Even coming off a disappointing loss at 42 years of age, former Pride and Strikeforce champ Dan Henderson still demands respect from oddsmakers.
Henderson, the oldest fighter on the UFC's roster, has been deemed a 1.1-to-1 underdog (+110) by Bovada.com against the 33-year-old Rashad Evans in tonight's main event bout at UFC 161.
With that said, former light heavyweight king Evans has dropped his last two bouts, including a substandard setback against underdog Antonio Rogerio Nogueira at UFC 156.
Sporting a four-inch reach advantage as well as edges in a few other pertinent categories, though, "Suga" deservedly got the nod as the slight favorite in this matchup of two former NCAA Division I wrestlers.
While both Henderson and Evans have fought to decisions in their last two respective bouts, it was "Hendo" who resembled the sharper and more prepared contender in that span.
Evans, the UFC's sixth-ranked light heavyweight, dropped back-to-back unanimous decisions to Jon Jones and "Little Nog" at UFC 145 and UFC 156, respectively.
The company's third-ranked 205-pounder, Henderson, on the contrary, outshone Mauricio "Shogun" Rua for a unanimous decision win in an epic battle at UFC 139. Hendo then dropped a split decision to Lyoto Machida in his last bout at UFC 157.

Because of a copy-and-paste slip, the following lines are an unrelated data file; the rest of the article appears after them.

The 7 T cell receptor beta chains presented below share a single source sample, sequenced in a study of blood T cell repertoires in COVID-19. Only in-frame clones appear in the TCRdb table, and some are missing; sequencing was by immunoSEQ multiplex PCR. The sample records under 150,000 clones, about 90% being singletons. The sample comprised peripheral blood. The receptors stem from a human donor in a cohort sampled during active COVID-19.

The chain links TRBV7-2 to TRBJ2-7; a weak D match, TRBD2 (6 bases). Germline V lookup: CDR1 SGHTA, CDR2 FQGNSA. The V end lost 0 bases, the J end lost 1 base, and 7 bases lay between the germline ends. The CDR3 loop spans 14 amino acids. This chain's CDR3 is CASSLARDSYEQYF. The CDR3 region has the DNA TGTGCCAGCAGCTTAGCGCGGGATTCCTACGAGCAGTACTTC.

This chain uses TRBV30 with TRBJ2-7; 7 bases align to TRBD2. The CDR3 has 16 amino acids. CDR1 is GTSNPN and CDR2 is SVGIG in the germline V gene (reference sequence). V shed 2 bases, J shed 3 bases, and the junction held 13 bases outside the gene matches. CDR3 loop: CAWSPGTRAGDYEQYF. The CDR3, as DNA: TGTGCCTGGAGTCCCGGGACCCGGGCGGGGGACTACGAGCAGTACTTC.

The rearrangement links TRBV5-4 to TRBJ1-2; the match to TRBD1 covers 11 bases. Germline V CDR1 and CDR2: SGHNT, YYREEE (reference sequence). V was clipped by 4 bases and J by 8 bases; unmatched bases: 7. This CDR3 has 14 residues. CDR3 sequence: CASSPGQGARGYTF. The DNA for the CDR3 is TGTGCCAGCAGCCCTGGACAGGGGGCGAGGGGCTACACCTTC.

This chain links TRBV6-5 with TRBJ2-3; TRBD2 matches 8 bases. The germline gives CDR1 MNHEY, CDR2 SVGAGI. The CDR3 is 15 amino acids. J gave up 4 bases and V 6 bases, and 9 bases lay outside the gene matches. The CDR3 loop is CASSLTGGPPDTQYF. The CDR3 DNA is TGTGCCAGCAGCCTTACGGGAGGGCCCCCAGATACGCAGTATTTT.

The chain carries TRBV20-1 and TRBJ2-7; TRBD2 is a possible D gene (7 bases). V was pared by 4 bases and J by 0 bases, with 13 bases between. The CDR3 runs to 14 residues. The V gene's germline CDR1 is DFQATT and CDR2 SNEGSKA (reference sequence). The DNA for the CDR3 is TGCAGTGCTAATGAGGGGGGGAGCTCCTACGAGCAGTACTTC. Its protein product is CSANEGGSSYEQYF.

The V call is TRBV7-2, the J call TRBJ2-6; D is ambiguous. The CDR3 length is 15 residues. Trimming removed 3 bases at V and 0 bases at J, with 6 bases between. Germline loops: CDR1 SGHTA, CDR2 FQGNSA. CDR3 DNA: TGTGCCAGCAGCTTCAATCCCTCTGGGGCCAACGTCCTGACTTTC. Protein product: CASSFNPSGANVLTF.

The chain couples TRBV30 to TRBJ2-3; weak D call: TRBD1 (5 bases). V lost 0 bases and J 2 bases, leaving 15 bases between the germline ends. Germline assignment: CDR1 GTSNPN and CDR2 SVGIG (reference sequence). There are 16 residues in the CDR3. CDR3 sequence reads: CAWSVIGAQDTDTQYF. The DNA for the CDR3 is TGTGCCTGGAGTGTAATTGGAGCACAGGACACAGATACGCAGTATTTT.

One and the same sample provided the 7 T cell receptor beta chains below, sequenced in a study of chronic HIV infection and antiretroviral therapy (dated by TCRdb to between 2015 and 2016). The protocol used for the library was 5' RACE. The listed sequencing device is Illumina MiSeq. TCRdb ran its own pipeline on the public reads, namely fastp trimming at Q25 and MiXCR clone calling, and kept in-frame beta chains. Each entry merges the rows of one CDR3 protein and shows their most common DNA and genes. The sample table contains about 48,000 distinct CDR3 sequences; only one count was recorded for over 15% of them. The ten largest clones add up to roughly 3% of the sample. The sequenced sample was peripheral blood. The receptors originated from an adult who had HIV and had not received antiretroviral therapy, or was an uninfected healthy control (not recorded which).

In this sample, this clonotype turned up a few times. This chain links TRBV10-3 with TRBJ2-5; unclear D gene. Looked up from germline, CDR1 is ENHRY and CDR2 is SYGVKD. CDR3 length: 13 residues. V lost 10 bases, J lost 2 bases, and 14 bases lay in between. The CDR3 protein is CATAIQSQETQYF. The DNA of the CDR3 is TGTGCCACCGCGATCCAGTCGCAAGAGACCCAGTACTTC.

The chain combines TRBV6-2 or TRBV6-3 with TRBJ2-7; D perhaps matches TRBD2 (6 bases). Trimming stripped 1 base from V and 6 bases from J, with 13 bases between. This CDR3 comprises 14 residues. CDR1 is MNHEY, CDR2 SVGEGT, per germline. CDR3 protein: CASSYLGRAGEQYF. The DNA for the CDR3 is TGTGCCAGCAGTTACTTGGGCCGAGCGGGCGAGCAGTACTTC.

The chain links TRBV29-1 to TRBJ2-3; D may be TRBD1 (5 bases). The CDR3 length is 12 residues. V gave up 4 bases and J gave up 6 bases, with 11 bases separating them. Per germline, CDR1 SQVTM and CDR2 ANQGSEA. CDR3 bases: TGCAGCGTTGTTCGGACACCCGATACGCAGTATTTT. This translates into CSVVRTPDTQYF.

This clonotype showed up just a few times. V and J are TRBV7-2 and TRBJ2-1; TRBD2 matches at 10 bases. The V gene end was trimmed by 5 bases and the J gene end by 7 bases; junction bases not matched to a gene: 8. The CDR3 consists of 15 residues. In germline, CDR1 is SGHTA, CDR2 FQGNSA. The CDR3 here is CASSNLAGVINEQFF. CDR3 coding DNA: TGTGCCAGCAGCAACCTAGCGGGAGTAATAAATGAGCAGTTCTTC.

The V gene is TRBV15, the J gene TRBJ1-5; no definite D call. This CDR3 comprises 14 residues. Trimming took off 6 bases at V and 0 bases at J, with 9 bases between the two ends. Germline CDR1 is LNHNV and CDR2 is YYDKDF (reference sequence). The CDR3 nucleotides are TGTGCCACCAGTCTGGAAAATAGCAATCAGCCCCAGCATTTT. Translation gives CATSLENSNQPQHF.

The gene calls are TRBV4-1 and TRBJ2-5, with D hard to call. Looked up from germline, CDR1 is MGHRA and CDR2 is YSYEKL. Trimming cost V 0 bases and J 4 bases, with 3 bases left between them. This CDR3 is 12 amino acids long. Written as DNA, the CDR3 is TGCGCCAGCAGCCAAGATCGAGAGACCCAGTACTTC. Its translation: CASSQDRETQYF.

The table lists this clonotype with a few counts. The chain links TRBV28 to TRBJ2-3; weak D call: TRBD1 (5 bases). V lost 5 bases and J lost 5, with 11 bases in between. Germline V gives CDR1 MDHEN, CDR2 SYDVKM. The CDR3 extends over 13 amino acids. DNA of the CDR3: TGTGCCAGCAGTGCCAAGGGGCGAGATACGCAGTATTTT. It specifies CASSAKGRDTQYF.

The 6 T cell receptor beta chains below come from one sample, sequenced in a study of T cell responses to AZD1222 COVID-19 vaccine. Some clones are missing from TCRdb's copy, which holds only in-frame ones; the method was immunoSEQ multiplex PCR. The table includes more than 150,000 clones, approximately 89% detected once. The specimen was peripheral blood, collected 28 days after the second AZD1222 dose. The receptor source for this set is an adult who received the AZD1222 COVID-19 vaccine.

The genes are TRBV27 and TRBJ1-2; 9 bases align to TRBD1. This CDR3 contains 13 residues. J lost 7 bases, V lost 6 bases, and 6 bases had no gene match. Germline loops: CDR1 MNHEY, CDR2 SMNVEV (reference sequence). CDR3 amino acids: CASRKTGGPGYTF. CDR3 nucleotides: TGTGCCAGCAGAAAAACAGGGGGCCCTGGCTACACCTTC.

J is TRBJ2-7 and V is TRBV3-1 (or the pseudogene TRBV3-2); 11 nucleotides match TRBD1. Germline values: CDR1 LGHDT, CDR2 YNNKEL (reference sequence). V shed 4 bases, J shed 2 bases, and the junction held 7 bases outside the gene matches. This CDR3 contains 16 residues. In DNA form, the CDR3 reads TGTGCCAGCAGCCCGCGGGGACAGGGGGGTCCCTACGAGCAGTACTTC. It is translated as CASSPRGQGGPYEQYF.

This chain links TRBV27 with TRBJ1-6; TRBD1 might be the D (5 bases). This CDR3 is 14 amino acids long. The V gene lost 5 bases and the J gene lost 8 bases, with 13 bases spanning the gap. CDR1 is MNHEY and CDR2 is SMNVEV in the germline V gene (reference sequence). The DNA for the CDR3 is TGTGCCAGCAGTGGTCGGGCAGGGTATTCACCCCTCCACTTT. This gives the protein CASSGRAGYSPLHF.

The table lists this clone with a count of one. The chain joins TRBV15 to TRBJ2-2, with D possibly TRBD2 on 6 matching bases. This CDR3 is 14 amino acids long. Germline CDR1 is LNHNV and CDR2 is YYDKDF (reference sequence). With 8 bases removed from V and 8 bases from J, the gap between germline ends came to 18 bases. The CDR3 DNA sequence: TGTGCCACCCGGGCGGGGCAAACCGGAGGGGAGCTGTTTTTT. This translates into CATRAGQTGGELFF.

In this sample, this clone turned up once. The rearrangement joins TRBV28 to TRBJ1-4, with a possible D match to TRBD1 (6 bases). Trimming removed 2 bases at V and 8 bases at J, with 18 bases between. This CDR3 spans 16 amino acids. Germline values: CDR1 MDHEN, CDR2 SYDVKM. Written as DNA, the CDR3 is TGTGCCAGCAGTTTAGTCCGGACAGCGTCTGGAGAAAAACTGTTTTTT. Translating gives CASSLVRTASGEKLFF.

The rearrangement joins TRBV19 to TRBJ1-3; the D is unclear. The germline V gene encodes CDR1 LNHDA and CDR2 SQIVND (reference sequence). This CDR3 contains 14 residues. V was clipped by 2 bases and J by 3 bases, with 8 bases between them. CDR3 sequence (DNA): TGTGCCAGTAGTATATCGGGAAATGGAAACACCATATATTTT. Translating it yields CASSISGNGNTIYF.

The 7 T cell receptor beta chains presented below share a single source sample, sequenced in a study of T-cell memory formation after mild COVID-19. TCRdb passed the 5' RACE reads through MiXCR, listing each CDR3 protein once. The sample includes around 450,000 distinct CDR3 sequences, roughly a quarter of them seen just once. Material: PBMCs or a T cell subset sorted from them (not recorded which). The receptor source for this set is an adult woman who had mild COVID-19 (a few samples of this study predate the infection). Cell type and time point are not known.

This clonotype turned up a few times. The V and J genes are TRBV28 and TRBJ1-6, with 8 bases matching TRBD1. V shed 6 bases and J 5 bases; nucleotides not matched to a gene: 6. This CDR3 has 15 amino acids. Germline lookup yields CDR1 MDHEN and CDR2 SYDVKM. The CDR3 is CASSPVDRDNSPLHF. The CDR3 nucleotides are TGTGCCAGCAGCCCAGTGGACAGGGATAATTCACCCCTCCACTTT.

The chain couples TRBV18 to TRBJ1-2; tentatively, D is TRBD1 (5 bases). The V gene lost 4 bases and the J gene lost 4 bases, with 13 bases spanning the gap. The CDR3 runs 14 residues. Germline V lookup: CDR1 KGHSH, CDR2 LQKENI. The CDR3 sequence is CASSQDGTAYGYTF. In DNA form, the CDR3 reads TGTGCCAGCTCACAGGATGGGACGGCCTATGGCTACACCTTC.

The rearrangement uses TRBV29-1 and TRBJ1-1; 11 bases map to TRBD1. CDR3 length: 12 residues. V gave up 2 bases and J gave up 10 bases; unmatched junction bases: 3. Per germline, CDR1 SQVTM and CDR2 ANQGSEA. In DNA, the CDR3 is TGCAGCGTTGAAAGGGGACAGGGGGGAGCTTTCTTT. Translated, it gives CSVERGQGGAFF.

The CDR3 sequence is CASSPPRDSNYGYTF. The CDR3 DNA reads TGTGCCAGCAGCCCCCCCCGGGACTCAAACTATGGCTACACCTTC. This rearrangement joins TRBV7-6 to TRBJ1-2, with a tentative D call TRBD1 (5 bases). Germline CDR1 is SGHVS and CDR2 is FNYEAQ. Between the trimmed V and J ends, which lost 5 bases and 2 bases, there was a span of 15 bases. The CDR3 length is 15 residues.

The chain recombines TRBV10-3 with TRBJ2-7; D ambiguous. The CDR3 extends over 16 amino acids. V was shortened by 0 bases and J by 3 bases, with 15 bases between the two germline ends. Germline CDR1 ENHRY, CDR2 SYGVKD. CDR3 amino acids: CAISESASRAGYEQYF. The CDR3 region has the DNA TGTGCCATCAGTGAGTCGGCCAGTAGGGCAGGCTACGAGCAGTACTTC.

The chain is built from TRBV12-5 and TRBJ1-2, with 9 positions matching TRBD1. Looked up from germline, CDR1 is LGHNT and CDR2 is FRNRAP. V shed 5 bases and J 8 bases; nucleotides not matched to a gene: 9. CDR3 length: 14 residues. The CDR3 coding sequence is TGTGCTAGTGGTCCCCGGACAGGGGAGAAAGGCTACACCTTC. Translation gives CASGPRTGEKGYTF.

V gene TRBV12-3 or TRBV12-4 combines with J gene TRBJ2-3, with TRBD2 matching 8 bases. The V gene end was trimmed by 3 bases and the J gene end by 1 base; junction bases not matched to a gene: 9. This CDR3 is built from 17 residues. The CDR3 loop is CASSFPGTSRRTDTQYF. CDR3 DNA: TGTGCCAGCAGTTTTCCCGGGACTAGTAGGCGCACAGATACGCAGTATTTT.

Evans certainly heads into this fight with more pressure on his shoulders, although the former Michigan State wrestler will have the upper hand in a few significant areas.
A two-time Olympian in Greco-Roman wrestling (1992 and 1996), Hendo may sport the better amateur credentials, but Evans arguably possesses the edge in functional wrestling for MMA.
In Henderson's last 10 scraps, he's notched 10 takedowns and allowed 12. Evans, on the other hand, has racked up 23 takedowns and surrendered just 10 in that span.
Also, at his best, Evans moves with the speed and agility of a welterweight. Like Machida did at UFC 157, he'll likely use his speed advantage to control the distance and try to nullify the venomous hands of Henderson.
But Henderson has notoriously heavy hands—particularly his right hand, which is commonly referred to as the H-bomb. As such, the Californian definitely represents the most dangerous striker Evans has faced since he outlasted nemesis Quinton "Rampage" Jackson at UFC 114.
Because Henderson's defensive wrestling chops will likely deter Evans from attempting to engage in a pressure-heavy, ground fight, I envision these two slugging it out on their feet for three rounds.
If the elusive Evans can use his quickness and footwork to employ a similar scheme to what Machida used against Hendo, then the former Arizona State wrestler may suffer his second straight boring decision loss.
However, if Henderson can successfully close the distance against Suga and consistently get on the inside with his H-bomb, Evans may need smelling salts to wake up by night's end.